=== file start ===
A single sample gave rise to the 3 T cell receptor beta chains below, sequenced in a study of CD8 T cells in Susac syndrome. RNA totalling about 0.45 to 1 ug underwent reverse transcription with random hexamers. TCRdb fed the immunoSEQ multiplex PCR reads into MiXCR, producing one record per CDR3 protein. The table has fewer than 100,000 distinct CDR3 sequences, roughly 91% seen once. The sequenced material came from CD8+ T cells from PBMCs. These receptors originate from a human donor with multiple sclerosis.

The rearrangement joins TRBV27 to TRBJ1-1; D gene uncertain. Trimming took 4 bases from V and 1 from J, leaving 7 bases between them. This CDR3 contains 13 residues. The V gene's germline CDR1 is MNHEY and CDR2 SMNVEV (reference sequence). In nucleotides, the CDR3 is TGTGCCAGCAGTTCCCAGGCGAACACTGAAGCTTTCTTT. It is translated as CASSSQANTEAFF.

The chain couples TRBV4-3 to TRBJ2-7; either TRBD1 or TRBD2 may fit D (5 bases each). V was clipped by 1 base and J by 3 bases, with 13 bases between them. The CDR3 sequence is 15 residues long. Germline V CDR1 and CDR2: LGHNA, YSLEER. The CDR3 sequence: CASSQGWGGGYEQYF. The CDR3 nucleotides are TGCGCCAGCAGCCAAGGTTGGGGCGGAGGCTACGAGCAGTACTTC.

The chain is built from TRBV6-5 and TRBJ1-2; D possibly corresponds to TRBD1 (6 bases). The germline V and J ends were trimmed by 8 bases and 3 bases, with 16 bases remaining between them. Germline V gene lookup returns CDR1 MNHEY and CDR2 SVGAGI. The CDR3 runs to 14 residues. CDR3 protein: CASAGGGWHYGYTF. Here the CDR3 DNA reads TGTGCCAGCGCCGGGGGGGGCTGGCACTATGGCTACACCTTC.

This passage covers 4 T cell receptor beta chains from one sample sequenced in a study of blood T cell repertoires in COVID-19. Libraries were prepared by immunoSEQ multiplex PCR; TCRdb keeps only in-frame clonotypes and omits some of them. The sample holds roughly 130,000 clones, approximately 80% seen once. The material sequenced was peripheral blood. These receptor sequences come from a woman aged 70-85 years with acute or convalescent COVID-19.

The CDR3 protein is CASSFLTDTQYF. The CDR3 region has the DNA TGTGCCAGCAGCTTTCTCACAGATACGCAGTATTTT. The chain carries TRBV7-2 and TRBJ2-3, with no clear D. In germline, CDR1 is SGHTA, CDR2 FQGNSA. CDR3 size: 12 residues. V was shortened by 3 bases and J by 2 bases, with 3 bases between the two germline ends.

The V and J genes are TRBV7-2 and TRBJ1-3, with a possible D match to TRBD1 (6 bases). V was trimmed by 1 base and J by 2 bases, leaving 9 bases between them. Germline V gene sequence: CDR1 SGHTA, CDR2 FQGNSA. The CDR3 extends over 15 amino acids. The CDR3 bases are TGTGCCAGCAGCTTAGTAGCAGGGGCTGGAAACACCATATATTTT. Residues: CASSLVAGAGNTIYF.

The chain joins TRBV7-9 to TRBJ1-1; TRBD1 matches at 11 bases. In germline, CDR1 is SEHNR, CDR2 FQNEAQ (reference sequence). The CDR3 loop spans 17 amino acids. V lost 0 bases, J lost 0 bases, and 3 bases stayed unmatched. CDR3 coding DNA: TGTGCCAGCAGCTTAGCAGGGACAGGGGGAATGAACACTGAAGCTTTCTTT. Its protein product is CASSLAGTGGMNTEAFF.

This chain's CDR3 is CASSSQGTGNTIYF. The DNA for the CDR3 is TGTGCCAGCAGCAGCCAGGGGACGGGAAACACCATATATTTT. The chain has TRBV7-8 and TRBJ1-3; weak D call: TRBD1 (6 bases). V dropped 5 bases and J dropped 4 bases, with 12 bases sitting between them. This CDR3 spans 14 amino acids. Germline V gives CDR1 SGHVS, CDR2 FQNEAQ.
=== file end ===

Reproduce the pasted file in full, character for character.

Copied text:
A single sample gave rise to the 3 T cell receptor beta chains below, sequenced in a study of CD8 T cells in Susac syndrome. RNA totalling about 0.45 to 1 ug underwent reverse transcription with random hexamers. TCRdb fed the immunoSEQ multiplex PCR reads into MiXCR, producing one record per CDR3 protein. The table has fewer than 100,000 distinct CDR3 sequences, roughly 91% seen once. The sequenced material came from CD8+ T cells from PBMCs. These receptors originate from a human donor with multiple sclerosis.

The rearrangement joins TRBV27 to TRBJ1-1; D gene uncertain. Trimming took 4 bases from V and 1 from J, leaving 7 bases between them. This CDR3 contains 13 residues. The V gene's germline CDR1 is MNHEY and CDR2 SMNVEV (reference sequence). In nucleotides, the CDR3 is TGTGCCAGCAGTTCCCAGGCGAACACTGAAGCTTTCTTT. It is translated as CASSSQANTEAFF.

The chain couples TRBV4-3 to TRBJ2-7; either TRBD1 or TRBD2 may fit D (5 bases each). V was clipped by 1 base and J by 3 bases, with 13 bases between them. The CDR3 sequence is 15 residues long. Germline V CDR1 and CDR2: LGHNA, YSLEER. The CDR3 sequence: CASSQGWGGGYEQYF. The CDR3 nucleotides are TGCGCCAGCAGCCAAGGTTGGGGCGGAGGCTACGAGCAGTACTTC.

The chain is built from TRBV6-5 and TRBJ1-2; D possibly corresponds to TRBD1 (6 bases). The germline V and J ends were trimmed by 8 bases and 3 bases, with 16 bases remaining between them. Germline V gene lookup returns CDR1 MNHEY and CDR2 SVGAGI. The CDR3 runs to 14 residues. CDR3 protein: CASAGGGWHYGYTF. Here the CDR3 DNA reads TGTGCCAGCGCCGGGGGGGGCTGGCACTATGGCTACACCTTC.

This passage covers 4 T cell receptor beta chains from one sample sequenced in a study of blood T cell repertoires in COVID-19. Libraries were prepared by immunoSEQ multiplex PCR; TCRdb keeps only in-frame clonotypes and omits some of them. The sample holds roughly 130,000 clones, approximately 80% seen once. The material sequenced was peripheral blood. These receptor sequences come from a woman aged 70-85 years with acute or convalescent COVID-19.

The CDR3 protein is CASSFLTDTQYF. The CDR3 region has the DNA TGTGCCAGCAGCTTTCTCACAGATACGCAGTATTTT. The chain carries TRBV7-2 and TRBJ2-3, with no clear D. In germline, CDR1 is SGHTA, CDR2 FQGNSA. CDR3 size: 12 residues. V was shortened by 3 bases and J by 2 bases, with 3 bases between the two germline ends.

The V and J genes are TRBV7-2 and TRBJ1-3, with a possible D match to TRBD1 (6 bases). V was trimmed by 1 base and J by 2 bases, leaving 9 bases between them. Germline V gene sequence: CDR1 SGHTA, CDR2 FQGNSA. The CDR3 extends over 15 amino acids. The CDR3 bases are TGTGCCAGCAGCTTAGTAGCAGGGGCTGGAAACACCATATATTTT. Residues: CASSLVAGAGNTIYF.

The chain joins TRBV7-9 to TRBJ1-1; TRBD1 matches at 11 bases. In germline, CDR1 is SEHNR, CDR2 FQNEAQ (reference sequence). The CDR3 loop spans 17 amino acids. V lost 0 bases, J lost 0 bases, and 3 bases stayed unmatched. CDR3 coding DNA: TGTGCCAGCAGCTTAGCAGGGACAGGGGGAATGAACACTGAAGCTTTCTTT. Its protein product is CASSLAGTGGMNTEAFF.

This chain's CDR3 is CASSSQGTGNTIYF. The DNA for the CDR3 is TGTGCCAGCAGCAGCCAGGGGACGGGAAACACCATATATTTT. The chain has TRBV7-8 and TRBJ1-3; weak D call: TRBD1 (6 bases). V dropped 5 bases and J dropped 4 bases, with 12 bases sitting between them. This CDR3 spans 14 amino acids. Germline V gives CDR1 SGHVS, CDR2 FQNEAQ.